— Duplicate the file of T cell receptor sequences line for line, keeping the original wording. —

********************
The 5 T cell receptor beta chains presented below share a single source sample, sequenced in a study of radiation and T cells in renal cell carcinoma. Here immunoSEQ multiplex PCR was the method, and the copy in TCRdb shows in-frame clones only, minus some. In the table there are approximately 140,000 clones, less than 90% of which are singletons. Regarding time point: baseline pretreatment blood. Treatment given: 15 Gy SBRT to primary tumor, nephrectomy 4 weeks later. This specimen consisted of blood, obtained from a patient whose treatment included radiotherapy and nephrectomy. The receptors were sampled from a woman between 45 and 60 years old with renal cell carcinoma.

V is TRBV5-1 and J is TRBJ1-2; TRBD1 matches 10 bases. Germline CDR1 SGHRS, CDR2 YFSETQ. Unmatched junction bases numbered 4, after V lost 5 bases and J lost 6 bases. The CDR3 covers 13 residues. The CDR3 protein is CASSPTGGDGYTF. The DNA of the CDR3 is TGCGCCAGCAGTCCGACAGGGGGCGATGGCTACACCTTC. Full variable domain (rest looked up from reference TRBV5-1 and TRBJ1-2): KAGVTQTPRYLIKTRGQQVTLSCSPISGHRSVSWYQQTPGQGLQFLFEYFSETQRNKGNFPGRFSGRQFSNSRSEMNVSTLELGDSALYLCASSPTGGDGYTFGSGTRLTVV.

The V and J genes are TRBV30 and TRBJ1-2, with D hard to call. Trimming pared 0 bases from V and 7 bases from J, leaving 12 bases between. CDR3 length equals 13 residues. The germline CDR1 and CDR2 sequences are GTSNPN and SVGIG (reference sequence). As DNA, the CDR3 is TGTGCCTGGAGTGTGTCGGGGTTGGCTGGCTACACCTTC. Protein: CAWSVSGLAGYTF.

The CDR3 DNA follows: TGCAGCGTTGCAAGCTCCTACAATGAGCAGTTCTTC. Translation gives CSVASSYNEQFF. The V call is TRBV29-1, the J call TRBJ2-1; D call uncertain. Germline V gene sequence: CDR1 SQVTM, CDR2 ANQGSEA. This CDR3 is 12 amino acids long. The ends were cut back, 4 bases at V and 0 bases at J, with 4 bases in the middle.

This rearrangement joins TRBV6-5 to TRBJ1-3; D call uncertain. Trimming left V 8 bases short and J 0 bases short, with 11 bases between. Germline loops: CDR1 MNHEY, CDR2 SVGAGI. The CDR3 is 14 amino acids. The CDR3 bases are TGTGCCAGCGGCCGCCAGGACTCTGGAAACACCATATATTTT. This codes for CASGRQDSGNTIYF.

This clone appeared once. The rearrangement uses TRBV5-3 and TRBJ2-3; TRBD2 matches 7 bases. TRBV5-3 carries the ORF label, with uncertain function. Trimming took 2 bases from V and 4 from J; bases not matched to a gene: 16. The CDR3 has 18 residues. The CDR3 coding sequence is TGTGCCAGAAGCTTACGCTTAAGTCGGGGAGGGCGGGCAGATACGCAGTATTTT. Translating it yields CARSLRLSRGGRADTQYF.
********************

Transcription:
The 5 T cell receptor beta chains presented below share a single source sample, sequenced in a study of radiation and T cells in renal cell carcinoma. Here immunoSEQ multiplex PCR was the method, and the copy in TCRdb shows in-frame clones only, minus some. In the table there are approximately 140,000 clones, less than 90% of which are singletons. Regarding time point: baseline pretreatment blood. Treatment given: 15 Gy SBRT to primary tumor, nephrectomy 4 weeks later. This specimen consisted of blood, obtained from a patient whose treatment included radiotherapy and nephrectomy. The receptors were sampled from a woman between 45 and 60 years old with renal cell carcinoma.

V is TRBV5-1 and J is TRBJ1-2; TRBD1 matches 10 bases. Germline CDR1 SGHRS, CDR2 YFSETQ. Unmatched junction bases numbered 4, after V lost 5 bases and J lost 6 bases. The CDR3 covers 13 residues. The CDR3 protein is CASSPTGGDGYTF. The DNA of the CDR3 is TGCGCCAGCAGTCCGACAGGGGGCGATGGCTACACCTTC. Full variable domain (rest looked up from reference TRBV5-1 and TRBJ1-2): KAGVTQTPRYLIKTRGQQVTLSCSPISGHRSVSWYQQTPGQGLQFLFEYFSETQRNKGNFPGRFSGRQFSNSRSEMNVSTLELGDSALYLCASSPTGGDGYTFGSGTRLTVV.

The V and J genes are TRBV30 and TRBJ1-2, with D hard to call. Trimming pared 0 bases from V and 7 bases from J, leaving 12 bases between. CDR3 length equals 13 residues. The germline CDR1 and CDR2 sequences are GTSNPN and SVGIG (reference sequence). As DNA, the CDR3 is TGTGCCTGGAGTGTGTCGGGGTTGGCTGGCTACACCTTC. Protein: CAWSVSGLAGYTF.

The CDR3 DNA follows: TGCAGCGTTGCAAGCTCCTACAATGAGCAGTTCTTC. Translation gives CSVASSYNEQFF. The V call is TRBV29-1, the J call TRBJ2-1; D call uncertain. Germline V gene sequence: CDR1 SQVTM, CDR2 ANQGSEA. This CDR3 is 12 amino acids long. The ends were cut back, 4 bases at V and 0 bases at J, with 4 bases in the middle.

This rearrangement joins TRBV6-5 to TRBJ1-3; D call uncertain. Trimming left V 8 bases short and J 0 bases short, with 11 bases between. Germline loops: CDR1 MNHEY, CDR2 SVGAGI. The CDR3 is 14 amino acids. The CDR3 bases are TGTGCCAGCGGCCGCCAGGACTCTGGAAACACCATATATTTT. This codes for CASGRQDSGNTIYF.

This clone appeared once. The rearrangement uses TRBV5-3 and TRBJ2-3; TRBD2 matches 7 bases. TRBV5-3 carries the ORF label, with uncertain function. Trimming took 2 bases from V and 4 from J; bases not matched to a gene: 16. The CDR3 has 18 residues. The CDR3 coding sequence is TGTGCCAGAAGCTTACGCTTAAGTCGGGGAGGGCGGGCAGATACGCAGTATTTT. Translating it yields CARSLRLSRGGRADTQYF.